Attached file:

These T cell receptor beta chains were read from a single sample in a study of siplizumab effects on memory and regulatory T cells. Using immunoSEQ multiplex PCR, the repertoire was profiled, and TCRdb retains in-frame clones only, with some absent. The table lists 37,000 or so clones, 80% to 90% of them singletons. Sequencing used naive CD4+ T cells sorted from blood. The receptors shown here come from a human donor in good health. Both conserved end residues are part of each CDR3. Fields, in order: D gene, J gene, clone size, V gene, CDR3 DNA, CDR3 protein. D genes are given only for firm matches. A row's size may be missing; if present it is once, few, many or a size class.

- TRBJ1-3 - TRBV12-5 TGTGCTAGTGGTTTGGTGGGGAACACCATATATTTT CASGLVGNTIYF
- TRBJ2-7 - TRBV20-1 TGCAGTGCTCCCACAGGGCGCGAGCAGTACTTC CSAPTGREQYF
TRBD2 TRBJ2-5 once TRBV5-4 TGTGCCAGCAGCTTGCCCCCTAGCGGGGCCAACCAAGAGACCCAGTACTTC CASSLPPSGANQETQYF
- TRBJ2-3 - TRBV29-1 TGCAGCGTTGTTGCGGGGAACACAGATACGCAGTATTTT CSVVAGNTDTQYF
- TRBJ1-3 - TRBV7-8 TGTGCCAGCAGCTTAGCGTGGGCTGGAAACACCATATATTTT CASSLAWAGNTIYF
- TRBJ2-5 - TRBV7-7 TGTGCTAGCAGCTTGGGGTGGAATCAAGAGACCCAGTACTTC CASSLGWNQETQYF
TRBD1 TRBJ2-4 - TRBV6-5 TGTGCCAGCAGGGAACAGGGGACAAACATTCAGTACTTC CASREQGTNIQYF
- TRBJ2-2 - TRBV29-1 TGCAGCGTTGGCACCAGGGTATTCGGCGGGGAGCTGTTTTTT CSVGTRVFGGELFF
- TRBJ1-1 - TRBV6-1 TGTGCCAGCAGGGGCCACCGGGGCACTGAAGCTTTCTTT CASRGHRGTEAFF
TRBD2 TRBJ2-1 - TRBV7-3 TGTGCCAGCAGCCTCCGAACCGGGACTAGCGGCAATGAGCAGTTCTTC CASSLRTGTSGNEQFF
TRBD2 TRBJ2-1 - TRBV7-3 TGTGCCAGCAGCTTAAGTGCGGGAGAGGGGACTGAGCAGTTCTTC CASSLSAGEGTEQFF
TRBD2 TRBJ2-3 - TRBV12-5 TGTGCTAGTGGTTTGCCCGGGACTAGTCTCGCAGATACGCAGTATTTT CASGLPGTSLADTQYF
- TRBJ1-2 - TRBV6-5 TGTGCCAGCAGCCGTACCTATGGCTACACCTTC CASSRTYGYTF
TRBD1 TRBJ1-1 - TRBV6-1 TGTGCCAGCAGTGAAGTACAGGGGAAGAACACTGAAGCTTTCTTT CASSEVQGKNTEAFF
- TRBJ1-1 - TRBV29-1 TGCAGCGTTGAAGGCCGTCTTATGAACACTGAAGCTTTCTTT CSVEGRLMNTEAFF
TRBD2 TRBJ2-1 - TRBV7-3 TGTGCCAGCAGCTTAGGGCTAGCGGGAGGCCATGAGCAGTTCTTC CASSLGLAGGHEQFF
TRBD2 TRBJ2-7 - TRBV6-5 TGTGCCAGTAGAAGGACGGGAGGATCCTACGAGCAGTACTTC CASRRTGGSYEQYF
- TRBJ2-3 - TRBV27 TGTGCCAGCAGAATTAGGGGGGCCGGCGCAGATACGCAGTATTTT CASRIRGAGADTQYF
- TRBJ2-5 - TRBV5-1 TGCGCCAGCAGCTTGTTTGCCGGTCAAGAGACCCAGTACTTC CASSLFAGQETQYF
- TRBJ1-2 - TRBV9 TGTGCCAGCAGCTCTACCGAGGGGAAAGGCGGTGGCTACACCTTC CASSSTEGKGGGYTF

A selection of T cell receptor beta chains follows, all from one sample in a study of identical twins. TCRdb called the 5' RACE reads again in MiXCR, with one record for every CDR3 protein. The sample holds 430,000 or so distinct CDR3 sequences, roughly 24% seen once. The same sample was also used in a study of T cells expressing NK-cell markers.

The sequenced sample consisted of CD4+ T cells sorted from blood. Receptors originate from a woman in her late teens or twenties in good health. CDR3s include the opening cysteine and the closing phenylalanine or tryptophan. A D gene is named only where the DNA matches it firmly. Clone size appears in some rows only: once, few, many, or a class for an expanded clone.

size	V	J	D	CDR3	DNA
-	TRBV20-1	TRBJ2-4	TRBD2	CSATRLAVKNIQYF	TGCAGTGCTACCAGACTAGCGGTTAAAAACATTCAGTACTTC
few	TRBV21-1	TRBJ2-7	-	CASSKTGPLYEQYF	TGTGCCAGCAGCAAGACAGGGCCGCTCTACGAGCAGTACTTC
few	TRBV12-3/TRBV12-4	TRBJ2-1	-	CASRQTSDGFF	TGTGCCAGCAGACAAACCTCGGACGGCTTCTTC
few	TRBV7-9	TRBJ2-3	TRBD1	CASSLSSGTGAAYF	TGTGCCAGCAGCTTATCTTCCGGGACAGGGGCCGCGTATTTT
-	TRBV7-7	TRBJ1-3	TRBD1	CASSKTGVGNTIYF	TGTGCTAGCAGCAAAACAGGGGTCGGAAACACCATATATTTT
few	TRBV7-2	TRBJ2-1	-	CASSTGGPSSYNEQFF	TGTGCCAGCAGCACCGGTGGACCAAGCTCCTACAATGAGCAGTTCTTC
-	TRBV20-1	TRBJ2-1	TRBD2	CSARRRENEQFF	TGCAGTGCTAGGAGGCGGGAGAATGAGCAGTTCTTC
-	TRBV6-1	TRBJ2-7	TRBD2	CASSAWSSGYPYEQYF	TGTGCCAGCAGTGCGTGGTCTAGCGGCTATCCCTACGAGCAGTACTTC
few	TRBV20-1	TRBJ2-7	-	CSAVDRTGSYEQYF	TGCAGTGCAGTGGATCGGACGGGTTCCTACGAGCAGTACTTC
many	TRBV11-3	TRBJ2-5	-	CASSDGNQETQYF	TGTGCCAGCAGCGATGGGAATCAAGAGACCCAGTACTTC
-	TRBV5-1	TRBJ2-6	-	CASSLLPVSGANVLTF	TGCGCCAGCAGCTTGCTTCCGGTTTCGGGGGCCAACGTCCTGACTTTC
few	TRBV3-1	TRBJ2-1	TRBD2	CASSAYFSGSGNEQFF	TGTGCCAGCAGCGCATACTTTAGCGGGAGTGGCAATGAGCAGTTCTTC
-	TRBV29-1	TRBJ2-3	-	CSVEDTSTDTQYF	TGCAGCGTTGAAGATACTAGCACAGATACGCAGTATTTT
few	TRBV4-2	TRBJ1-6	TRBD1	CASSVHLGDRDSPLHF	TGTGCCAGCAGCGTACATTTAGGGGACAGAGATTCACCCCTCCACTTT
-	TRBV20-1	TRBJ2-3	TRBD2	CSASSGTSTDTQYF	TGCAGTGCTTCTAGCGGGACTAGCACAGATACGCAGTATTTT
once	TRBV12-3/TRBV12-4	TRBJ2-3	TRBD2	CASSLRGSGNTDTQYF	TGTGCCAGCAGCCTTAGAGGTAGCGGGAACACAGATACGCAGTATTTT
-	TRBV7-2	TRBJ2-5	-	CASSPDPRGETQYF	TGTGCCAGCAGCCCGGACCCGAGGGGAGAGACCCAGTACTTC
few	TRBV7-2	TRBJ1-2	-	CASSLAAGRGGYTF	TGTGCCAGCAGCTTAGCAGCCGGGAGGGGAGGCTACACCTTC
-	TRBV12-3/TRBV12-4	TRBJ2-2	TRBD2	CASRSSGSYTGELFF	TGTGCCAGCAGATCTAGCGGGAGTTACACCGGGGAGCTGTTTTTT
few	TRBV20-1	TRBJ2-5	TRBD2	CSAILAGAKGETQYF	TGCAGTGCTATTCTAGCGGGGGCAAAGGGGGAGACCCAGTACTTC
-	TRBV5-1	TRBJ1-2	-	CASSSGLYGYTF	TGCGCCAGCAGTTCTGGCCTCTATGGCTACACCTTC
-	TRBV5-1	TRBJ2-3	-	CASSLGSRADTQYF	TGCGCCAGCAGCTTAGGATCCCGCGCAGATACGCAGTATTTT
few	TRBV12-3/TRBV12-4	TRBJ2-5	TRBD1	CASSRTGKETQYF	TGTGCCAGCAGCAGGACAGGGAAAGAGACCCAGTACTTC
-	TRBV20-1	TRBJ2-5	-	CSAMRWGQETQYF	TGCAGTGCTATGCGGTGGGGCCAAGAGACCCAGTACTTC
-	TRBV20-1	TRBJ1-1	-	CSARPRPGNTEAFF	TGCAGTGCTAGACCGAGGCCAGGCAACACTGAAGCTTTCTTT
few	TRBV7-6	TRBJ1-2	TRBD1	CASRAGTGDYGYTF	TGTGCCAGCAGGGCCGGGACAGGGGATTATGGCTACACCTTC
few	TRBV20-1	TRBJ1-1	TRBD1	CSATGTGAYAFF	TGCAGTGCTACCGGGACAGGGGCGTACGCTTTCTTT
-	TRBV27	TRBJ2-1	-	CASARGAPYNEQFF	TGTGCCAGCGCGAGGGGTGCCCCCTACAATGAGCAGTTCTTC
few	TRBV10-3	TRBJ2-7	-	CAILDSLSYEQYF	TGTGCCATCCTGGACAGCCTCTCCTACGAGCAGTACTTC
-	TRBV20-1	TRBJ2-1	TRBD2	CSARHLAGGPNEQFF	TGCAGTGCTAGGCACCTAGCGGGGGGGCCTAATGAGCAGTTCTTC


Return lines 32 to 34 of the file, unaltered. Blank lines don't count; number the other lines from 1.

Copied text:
-	TRBV6-1	TRBJ2-7	TRBD2	CASSAWSSGYPYEQYF	TGTGCCAGCAGTGCGTGGTCTAGCGGCTATCCCTACGAGCAGTACTTC
few	TRBV20-1	TRBJ2-7	-	CSAVDRTGSYEQYF	TGCAGTGCAGTGGATCGGACGGGTTCCTACGAGCAGTACTTC
many	TRBV11-3	TRBJ2-5	-	CASSDGNQETQYF	TGTGCCAGCAGCGATGGGAATCAAGAGACCCAGTACTTC